How Do I Know That God Loves Me?
In nearly 20 years of pastoral ministry I have seen two kinds of people who struggle with the concept of God’s love. On the one hand we have those who simply assume God loves them and give it very little thought. On the other hand many doubt God’s love for them as they tend to evaluate his love based on their circumstances.
How do we know God loves us, and what does His love look like? How we answer these questions, and we all hold answers to those questions whether we are aware of them or not, is what determines our view of God and the health of our faith.
How do we know God love us? Many are assured of God’s love through his gentle or generous providences. Many believe the proof of God’s love can be found in the good things he gives us in this life. Prayers answered the way we desire, God loves me! Provision in a time of need, God loves me! Beautiful sunsets, delicious food, a happy family, a successful career—God loves me! Of course, this begs the question, does God not love those whose lives are characterized by loss, affliction, sorrow, and need?
While it is fair to say that God’s benevolence is seen in the many ways he provides for both the righteous and the unrighteous (Mt. 5:45), we cannot look to our circumstances for assurance of God’s love. Not only would that lead us to believe that God loves some more than others, and often the wicked more than the righteous, but it also undermines faith.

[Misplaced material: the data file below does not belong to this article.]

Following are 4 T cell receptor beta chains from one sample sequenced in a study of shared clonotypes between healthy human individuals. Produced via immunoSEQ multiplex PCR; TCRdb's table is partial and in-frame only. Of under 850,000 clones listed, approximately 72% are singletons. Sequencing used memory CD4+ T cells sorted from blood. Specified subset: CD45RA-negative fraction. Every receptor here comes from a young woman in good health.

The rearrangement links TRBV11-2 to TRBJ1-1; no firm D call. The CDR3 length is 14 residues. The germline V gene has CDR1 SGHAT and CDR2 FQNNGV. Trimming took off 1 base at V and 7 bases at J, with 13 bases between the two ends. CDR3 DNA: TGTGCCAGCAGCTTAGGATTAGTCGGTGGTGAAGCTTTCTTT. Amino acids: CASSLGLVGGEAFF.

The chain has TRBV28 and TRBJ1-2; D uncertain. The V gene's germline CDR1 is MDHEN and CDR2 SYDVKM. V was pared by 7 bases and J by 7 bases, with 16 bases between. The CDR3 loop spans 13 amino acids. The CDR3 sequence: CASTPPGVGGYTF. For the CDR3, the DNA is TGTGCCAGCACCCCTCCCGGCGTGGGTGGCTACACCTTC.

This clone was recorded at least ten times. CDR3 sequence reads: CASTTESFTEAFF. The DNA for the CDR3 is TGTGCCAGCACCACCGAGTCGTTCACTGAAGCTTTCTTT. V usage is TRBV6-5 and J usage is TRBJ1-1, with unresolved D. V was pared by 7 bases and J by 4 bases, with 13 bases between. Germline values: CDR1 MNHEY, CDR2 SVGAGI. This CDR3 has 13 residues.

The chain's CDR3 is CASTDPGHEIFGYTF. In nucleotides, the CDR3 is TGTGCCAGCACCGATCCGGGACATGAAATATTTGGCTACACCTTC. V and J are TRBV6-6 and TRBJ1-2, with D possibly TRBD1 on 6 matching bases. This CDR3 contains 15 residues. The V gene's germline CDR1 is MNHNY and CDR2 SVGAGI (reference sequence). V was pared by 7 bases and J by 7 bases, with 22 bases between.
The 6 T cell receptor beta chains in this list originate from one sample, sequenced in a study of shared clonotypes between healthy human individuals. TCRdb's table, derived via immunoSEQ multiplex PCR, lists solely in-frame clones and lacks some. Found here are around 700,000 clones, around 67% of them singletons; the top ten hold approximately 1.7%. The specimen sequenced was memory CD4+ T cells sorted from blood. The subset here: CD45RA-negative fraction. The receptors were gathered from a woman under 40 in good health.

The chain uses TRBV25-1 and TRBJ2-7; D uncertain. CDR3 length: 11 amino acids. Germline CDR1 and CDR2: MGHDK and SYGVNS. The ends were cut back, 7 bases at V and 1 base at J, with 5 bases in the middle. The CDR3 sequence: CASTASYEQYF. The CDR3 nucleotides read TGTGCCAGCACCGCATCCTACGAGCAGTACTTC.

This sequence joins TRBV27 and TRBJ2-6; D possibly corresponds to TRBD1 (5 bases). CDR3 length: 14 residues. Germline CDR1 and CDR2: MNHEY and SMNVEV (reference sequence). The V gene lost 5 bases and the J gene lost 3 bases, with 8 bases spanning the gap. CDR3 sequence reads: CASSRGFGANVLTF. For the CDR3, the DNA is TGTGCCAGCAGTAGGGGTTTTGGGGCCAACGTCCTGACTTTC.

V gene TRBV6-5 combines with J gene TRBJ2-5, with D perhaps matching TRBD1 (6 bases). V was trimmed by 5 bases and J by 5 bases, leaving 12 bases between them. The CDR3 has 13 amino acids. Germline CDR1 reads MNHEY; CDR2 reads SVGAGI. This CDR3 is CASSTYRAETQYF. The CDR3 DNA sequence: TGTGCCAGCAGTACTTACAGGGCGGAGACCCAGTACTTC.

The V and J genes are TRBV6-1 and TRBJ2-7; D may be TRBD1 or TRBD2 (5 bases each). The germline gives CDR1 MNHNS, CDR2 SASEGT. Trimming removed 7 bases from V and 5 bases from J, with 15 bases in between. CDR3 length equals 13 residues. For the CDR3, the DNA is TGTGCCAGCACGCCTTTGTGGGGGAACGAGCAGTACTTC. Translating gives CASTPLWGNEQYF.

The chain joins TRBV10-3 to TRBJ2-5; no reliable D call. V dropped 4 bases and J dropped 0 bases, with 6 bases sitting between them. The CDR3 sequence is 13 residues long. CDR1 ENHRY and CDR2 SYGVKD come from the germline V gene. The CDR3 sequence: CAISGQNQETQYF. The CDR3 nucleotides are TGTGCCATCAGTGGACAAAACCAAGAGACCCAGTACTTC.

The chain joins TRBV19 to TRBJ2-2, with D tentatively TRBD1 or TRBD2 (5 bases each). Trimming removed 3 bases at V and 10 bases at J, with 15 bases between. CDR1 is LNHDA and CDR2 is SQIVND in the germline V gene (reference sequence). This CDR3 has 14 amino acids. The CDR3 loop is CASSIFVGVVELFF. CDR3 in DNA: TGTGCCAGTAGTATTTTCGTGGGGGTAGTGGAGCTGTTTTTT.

When we assure ourselves of God’s love through what he provides for us, we will then question his love when our needs are unmet. God might appear temperamental, unfair, or uninvolved if we allowed our changing station in life to be the hermeneutic by which we understand God’s love.
If we cannot base our understanding of God’s love for us on our circumstances, what do we base it on?
In this the love of God was made manifest among us, that God sent his only Son into the world, so that we might live through him. (1 John 4:9 ESV)
The love of God was manifested, presented publicly, in the sending of his Son, Jesus Christ. When it comes to the “sending” of the Son of God this does not merely mean his appearance on earth, but everything from his incarnation to the crucifixion and resurrection. (Gal. 4:4, 5; Rom. 8:3; 1 Jn. 4:10) God’s love is ultimately seen in what he did for us 2,000 years ago. And what did God do in sending Jesus? He sent a substitute who would accomplish the righteousness required of us, and atone for the sins we have committed. The word John uses to explain God’s love for us on the cross is propitiation. The word essentially means to satisfy, but more specifically propitiation is the satisfaction of God’s wrath against our sin through the death of Jesus Christ. (See also Rom. 3:25; Heb. 2:17)
How do we know God loves us? Because Jesus died for us. Through his sacrifice sin is paid for and God’s wrath against us came to an end. When we are wondering what God thinks of us as his people, when we are in doubt of God’s affection for us, we look back. God’s love is not seen today in our satisfaction in this life, but yesterday in his own satisfaction in his Son. God’s love is best seen, not in a pleasing providence in our lives, but in divine propitiation in the death of Jesus Christ.
R.C. Sproul God's Love: How the Infinite God Cares for His Children (David C. Cook, 2012)
Neil Tolsma This is Love: Tracing the Love of God Throughout the Biblical Story (P&R Publishing, 2012)
J.W. Alexander God is Love (Banner of Truth, 1985)